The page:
Memorial Hospital Board votes to continue considering hospital management option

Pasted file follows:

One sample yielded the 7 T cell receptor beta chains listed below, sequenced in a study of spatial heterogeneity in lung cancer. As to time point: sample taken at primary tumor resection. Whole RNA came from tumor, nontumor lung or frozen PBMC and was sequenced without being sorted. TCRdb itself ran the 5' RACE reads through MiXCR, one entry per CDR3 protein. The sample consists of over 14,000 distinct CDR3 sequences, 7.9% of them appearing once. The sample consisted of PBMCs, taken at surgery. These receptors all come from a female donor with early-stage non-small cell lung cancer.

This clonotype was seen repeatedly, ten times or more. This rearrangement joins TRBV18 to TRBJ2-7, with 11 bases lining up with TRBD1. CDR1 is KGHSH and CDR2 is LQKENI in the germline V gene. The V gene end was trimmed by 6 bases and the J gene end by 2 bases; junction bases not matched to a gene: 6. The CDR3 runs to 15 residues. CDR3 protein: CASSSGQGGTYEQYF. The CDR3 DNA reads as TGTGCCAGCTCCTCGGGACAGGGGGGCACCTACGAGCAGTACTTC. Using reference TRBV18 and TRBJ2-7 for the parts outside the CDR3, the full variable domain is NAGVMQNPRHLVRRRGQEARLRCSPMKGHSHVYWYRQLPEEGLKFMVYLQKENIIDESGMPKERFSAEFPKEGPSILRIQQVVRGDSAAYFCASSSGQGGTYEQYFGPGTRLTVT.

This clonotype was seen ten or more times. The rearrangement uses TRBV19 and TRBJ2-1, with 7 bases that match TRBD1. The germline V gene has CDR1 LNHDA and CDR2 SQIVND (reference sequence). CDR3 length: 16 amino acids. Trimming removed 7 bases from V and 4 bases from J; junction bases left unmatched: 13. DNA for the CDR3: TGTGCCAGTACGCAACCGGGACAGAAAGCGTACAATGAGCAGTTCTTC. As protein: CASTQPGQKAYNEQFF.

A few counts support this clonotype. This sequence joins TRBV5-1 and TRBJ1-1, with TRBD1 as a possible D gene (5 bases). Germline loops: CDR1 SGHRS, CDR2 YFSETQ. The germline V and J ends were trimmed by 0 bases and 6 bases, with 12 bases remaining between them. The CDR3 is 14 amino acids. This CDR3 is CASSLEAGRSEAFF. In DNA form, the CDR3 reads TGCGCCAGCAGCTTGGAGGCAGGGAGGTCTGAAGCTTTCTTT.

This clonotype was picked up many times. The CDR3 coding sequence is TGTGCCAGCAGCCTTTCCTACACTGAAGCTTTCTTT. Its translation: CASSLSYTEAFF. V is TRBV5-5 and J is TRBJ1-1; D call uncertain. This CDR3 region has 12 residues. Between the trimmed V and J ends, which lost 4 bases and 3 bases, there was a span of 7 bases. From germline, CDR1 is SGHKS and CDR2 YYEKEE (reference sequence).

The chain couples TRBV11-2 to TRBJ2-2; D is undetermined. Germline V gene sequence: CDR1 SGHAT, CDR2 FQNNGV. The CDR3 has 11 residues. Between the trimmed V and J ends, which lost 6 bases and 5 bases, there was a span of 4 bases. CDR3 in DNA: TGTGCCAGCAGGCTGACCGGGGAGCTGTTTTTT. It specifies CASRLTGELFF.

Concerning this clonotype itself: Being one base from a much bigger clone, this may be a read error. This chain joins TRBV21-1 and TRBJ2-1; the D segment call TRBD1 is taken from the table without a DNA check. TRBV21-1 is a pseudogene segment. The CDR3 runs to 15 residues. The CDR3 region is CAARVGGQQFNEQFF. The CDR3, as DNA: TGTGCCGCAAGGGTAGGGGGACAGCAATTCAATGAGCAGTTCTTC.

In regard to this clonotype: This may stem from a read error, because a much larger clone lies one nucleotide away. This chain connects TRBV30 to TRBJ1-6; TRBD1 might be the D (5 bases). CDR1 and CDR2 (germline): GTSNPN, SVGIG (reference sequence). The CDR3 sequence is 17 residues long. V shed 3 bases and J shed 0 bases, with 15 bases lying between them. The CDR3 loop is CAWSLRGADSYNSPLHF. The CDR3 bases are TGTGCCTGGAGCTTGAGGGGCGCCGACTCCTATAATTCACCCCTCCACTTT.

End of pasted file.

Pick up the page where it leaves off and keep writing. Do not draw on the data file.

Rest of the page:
The Memorial Hospital of Texas County Board of Control met in regular session Tuesday night, and considered the medical staff’s recommendation to hire Austin, Texas-based NewLight Healthcare to manage the hospital. NewLight was the third management company to present to the board, back on Feb. 7. The company specializes in managing rural hospitals, manages Cimarron Memorial Hospital in Boise City and also works with the hospitals in Beaver and Dalhart.Dr. Hianto Te, the secretary-treasurer of the hospital staff, gave a presentation in the absence of Chief of Staff Dr. Emmanuel Barias. Te read a letter on behalf of the medical staff that cited the ongoing financial crisis as the motivation for the staff’s recommendation. The staff voted to make the recommendation at its Feb. 14 meeting.The hospital lost $1,656,220 in cash and invested funds from June 30-Dec. 31, 2011.“Policies, procedures, investment strategies and overall directional plans that brought our hospital to its current financial situation continue to be implemented,” Te said. “Now with information gathered today (Feb. 28) as of Jan. 31, 2012, we’ve lost $1.7 million. (after posting a loss of $113,711 in January).“The organized medical staff of Memorial Hospital of Texas County during their Feb. 14, 2012 regular meeting, unanimously voted to recommend to the Board of Control that NewLight Healthcare be immediately retained to provide management and billing services for MHTC,” Te added. “As we all know, time is money.”The board had earlier asked questions of NewLight CEO Todd Biederman — who returned to Guymon from Austin — and Boise City CEO Lee Hughes. After a 65-minute discussion, the board voted to consider the options NewLight presented, and to take into consideration the proposals by Quorum Health Resources, which presented on Jan. 24, and Health Tech Management Services, which gave a presentation to the board on Jan. 17.Board chair Mary Beth Ebersole was concerned about the number of uninsured patients who come into Memorial Hospital, and wanted to know how NewLight would address that.“I think putting in a requirement up front, for the out-patient, for non-emergency cases, is something you need to do,” Biederman said. “And we do that in all of our hospitals.”Ebersole was also concerned about the aging infrastructure of the current hospital building (the hospital recently made an emergency purchase of two heating and air units for the operating room).“First you just need to review the facility and have a plan and see what needs to be replaced,” Biederman said. “The cash situation has to be addressed in many areas. Until we can get in and actually do our assessment, I can’t comment on that.”Biederman said the hospital needs to reduce its days in accounts receivable. The hospital is at about 70 days and needs to get that number down into the 50s.“That won’t happen in one month, that’ll happen over about a 6-month period,” Biederman said. Once that happens, the cash flow into the hospital will improve.“A lot of it is just working with the medical staff and repairing some of the relationships that have gotten damaged, that’s the biggest issue,” Biederman said. “There are partnerships that can be done with the physicians that could have an impact on the bottom line in a positive way.”Biederman also wanted to quell a rumor that NewLight would come to Guymon and there were five hospital employees they would fire immediately. He said that was not true.“We don’t even know five employees here,” he said. “So I don’t know where that came from, but I just want to say that’s not true and we’ve never done that in any of the hospitals we’ve worked in. We provide the tools to help everyone be successful. We’ve offered to include our cultural transformation consulting tool, it’s a tool that includes the board, medical staff and all the employees and helps you create an organization that is a value-driven organization.“We’re not about just randomly coming in and firing people. It would be the exact opposite approach.”Board member Dallas Mayer wanted to know if NewLight is currently involved in any lawsuits, and Biederman said they were not.Part of the contract states that the hospital would save $700,000 if it participated in NewLight’s affiliate company’s billing program. Mayer wanted to know how NewLight could make those kinds of deals and still cover its overhead, and whether the company has similar deals at other hospitals.Biederman said that they have a similar arrangement in Liberty, Texas (located northeast of Houston).“The answer is twofold,” Biederman said. “We are sister companies. Equalize RCM’s parent company owns one-third of NewLight, so we’re able to structure transactions like that.“We see a big potential upside here in getting everyone aligned and really getting a culture going, and we anticipate an increase in revenue which will lead to more collections, which will lead to being able to cover our management fee.”Mayer wanted to know if it came to the point where the hospital does need to be leased, “That bigger company would have the money to actually do something like that?”Biederman said they could potentially do it.“They also have investors that they work with that would be interested,” Biederman said. “We’re open to that. If it’s what’s best for the hospital, then that’s great.“I’ve heard from some county commissioners that the hospital can’t be leased, so if it was something the community wanted to look into, we definitely can help look into that.”Ebersole said that the billing was done from India, which Biederman confirmed, but said there was a team in the United States, which people here would deal with.“It’s given us the ability to provide services more efficiently,” Biederman said. “Would anyone here having to be dealing with someone in India? And the answer is no. If there was a billing question, the patient would call the hospital. If it can’t be resolved locally, an account manager in Austin would be assigned to it.”The board asked several other questions, and eventually voted to consider all the options and meet at a later date to make a decision.